Valero Energy Partners (VLP) has acquired a Port Arthur storage terminal from Valero Energy Corporation.
The Port Arthur terminal, which VLP has purchased for $508 million, comprises 47 tanks with 8.5 million barrels of storage capacity for crude oil, intermediates and refined petroleum products, which support Valero's Port Arthur refinery.
The acquisition also include the Parkway Pipeline – a refined products pipeline – which links Valero's St. Charles refinery with the Plantation and Colonia pipeline system in Collins, Mississippi. It has 110,000 barrels per day of capacity, with the ability to expand to more than 200,000 barrels per day.
The transaction is expected to close on November 1.
Joe Gorder, CEO OF VLP's general partners, says: 'We are pleased to continue growing VLP's footprint in the Gulf Coast region.
'This transaction, combined with our organic growth projects, and strong distribution coverage, positions the partnership well to deliver its targeted distribution growth without the need for additional acquisitions.'
Total refined product stocks in Fujairah stood at 16.08 million barrels in the week to Monday, October 23, down 6.9% from the previous week led by a large draw in light distillate stocks, according to data from the Fujairah Energy Data Committee (FEDCom).
Stocks of light distillates at the UAE hub fell by 23.5% week on week to 4.376 million barrels - their lowest total since January 16, driven by continued demand for petrol from Iran as well as for naphtha from Asia, S&P Global Platts Analytics said in a report.
Demand for petrol is currently strong in the Middle East, while supply has been tight due to partial maintenance closures this month at a number of refineries including Petro Rabigh (Saudi Arabia), ORPIC (Oman) and Qatar Petroleum.
Meanwhile, Iran is seeing reduced domestic petrol output due to lower condensate supply as a result of maintenance at the South Pars fields. Stocks of middle distillates fell by 14% to 2.481 million barrels and stock levels remained below 3 million barrels for a sixth week in a row, as regional supply has been impacted by both refinery maintenance and a pull on gasoil from the West, Platts Analytics said.
Stocks of heavy distillates and residues rose by 6.3% to 9.221 million barrels, but remained below 10 million barrels for a fourth week in a row. Stock levels have been drawn down this month partly due to heavy flows of fuel oil to Pakistan. Pakistan State Oil has tendered for a lower total of 195,000 mt of fuel oil loading from Fujairah in November compared to October (520,000 mt), which could see stock levels rise from recent lows.
Gunvor is selling its stake in the Maasvlakte Olie Terminal in Rotterdam to a subsidiary of Saudi Aramco.
Gunvor, one of the largest international trading houses, acquired its stake in the terminal through its acquisition of Gunvor Petroleum Rotterdam in 2016. The sale to Aramco Overseas Company (AOC) is part of Gunvor's strategy to further develop its Rotterdam refining operations.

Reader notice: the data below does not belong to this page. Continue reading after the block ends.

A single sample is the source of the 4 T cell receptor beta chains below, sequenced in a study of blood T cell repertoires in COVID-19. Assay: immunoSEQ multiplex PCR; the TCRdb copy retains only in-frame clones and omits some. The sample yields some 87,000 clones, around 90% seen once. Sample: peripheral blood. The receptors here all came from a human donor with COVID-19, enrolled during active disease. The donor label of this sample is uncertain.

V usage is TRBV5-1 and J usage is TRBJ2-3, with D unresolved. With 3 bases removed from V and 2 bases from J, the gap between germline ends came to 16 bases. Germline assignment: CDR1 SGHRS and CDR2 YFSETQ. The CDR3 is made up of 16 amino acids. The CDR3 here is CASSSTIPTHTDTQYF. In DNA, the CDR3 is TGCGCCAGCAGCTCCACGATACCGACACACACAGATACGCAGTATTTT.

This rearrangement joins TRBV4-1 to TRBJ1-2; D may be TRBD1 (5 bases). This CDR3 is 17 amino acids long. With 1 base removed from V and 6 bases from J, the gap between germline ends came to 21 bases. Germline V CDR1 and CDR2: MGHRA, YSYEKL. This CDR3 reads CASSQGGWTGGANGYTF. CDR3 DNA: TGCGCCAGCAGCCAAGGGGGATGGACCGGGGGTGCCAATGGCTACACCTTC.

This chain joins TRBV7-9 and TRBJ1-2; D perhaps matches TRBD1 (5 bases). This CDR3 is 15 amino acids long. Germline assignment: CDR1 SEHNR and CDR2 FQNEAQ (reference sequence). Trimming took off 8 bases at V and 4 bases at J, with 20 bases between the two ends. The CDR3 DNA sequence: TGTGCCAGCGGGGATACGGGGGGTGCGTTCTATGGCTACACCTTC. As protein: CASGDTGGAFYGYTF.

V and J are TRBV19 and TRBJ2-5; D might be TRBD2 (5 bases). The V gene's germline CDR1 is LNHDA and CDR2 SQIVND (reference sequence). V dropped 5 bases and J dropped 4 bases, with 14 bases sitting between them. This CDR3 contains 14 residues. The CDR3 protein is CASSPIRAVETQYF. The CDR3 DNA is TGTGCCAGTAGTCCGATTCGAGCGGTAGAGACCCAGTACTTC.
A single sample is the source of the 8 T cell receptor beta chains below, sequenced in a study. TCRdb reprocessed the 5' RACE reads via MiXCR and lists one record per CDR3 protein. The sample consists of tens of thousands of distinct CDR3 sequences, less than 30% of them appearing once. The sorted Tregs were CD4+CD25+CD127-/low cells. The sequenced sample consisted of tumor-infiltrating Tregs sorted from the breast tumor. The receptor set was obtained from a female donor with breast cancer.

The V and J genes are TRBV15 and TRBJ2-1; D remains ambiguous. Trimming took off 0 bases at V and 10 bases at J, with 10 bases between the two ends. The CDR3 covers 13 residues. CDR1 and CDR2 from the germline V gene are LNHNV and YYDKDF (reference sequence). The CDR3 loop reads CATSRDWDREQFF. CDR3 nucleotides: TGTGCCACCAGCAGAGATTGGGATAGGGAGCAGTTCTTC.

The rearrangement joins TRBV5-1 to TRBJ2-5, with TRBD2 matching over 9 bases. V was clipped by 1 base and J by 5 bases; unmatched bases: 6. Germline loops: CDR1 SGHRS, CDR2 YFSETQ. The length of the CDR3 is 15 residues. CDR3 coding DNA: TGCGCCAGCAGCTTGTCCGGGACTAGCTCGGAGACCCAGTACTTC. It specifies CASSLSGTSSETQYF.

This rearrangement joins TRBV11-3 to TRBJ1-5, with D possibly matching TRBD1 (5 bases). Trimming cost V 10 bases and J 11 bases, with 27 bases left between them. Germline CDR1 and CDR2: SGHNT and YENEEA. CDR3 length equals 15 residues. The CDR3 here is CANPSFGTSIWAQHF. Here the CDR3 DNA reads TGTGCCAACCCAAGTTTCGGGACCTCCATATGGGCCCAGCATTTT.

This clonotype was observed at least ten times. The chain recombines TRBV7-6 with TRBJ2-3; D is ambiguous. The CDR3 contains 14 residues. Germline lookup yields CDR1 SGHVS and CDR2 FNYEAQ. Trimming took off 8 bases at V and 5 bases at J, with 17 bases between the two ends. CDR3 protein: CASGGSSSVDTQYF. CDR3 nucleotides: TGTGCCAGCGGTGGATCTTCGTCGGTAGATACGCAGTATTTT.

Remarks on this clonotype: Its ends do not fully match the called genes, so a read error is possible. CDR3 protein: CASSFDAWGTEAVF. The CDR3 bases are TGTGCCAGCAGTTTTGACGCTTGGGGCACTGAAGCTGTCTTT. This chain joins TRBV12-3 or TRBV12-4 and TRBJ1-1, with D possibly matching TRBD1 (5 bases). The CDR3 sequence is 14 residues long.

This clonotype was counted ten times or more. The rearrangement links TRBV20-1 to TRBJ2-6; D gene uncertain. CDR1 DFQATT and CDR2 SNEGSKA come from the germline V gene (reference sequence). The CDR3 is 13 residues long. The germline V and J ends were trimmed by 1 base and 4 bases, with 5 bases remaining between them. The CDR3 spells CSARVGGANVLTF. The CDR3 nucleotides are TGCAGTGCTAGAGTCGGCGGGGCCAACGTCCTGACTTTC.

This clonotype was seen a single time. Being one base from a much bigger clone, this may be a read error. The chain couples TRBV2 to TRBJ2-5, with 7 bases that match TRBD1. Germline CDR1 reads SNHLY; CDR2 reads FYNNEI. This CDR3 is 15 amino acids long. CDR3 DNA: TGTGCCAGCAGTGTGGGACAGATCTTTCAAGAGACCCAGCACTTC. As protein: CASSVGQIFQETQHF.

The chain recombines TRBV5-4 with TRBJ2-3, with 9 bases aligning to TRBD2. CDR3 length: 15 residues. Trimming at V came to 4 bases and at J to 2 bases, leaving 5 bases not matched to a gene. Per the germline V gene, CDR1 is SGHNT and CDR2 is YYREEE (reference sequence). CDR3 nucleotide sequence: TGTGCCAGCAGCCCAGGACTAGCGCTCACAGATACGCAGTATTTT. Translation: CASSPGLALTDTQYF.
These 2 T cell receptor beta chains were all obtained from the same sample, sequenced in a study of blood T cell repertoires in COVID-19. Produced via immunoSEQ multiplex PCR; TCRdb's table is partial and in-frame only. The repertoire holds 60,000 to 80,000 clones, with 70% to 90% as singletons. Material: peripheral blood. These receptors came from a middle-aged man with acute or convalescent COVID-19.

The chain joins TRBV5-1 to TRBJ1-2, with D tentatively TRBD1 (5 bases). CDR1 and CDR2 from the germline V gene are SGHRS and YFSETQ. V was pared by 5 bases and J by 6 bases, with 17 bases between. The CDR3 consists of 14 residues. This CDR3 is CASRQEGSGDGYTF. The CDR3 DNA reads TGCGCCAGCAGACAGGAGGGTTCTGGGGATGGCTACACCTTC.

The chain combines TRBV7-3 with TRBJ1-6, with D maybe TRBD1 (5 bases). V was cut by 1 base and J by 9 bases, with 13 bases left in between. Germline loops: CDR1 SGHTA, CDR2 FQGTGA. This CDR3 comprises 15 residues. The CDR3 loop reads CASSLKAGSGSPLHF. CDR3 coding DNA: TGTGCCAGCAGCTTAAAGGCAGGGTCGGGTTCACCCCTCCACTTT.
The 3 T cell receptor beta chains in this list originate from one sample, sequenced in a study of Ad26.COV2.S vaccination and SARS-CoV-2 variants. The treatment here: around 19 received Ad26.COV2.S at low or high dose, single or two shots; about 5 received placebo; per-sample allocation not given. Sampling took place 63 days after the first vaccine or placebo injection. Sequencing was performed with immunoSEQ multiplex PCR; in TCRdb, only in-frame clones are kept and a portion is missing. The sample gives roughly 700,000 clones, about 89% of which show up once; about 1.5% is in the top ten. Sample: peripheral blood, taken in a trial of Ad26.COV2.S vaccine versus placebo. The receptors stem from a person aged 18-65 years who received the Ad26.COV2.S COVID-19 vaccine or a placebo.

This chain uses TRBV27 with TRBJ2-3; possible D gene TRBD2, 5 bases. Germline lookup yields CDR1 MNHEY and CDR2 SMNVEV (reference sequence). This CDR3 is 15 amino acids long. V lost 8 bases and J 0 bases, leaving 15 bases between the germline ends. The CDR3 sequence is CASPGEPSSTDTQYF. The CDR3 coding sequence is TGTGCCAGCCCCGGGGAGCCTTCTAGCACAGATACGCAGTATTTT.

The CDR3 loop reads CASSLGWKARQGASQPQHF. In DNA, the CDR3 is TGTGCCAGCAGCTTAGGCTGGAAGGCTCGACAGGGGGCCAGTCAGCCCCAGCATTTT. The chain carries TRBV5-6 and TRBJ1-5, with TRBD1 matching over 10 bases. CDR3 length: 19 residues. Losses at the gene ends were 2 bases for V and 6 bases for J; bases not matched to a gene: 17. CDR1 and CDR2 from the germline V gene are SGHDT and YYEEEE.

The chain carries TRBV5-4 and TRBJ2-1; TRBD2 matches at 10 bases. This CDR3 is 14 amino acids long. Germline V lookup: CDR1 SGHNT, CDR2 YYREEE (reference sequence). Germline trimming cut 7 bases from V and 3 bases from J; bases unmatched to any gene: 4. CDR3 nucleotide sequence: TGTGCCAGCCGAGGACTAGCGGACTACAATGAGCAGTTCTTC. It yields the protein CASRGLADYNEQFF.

The sale is due to be completed by the end of October.
AOC's investment in the terminal, which is one of the largest oil facilities in the world, will add to its current participation in other facilities in the same area, allowing for expanded offerings in the North West Europe refining hub.
It will complement Saudi Aramco's export activities in Europe, strengthen the company's supply chain and enhance its customer services in the region.
The facility is a joint venture between a consortium including ExxonMobil, BP, Shell and Vopak.
Unplanned global supply disruptions fell to the lowest level since January 2012 in September.
According to the EIA, over the past six months, unplanned oil supply disruptions have fallen by more than 1.0 million barrels per day, as outages in Libya, Nigeria and Iraq decline.
Additionally, Canada's disrupted supplies, which reached their peak in April 2017 at 425,000 barrels per day, returned to production in August 2017.
In Libya, rival armed factions have blockaded pipelines and export terminals intermittently since the fall of Gadhafi and his regime in 2011. In fact, the country has had some success in reducing unplanned outages. Crude oil production has restarted at a number of oil fields in the country since the beginning of the year.
However, despite this success, Libya's outages have fluctuated since the summer as a result of repeated flare-ups of disputes between rival groups, pipeline blockades, power failure and other technical issues.
In Nigeria, disruptions fell from an average of 370,000 barrels per day in April to 200,000 barrels per day in September, in part as a result of the Trans Forcados crude oil export pipeline resuming production.
In Iraq, despite disruptions falling to 50,000 barrels per day in September, the outlook for its oil supply from the Kirkuk oil fields remains uncertain due to an offensive by Iraqi security forces in response to the autonomous Kurdistan Regional Government's independent referendum in September.
Outages in non-OPEC member countries have mainly been linked to weather events. A fire at Syncrude's Mildred Lake facility in Canada forced a complete shut down in production, along with outages elsewhere.
Us production also experienced shut-ins as a result of Hurricane Harvey in August.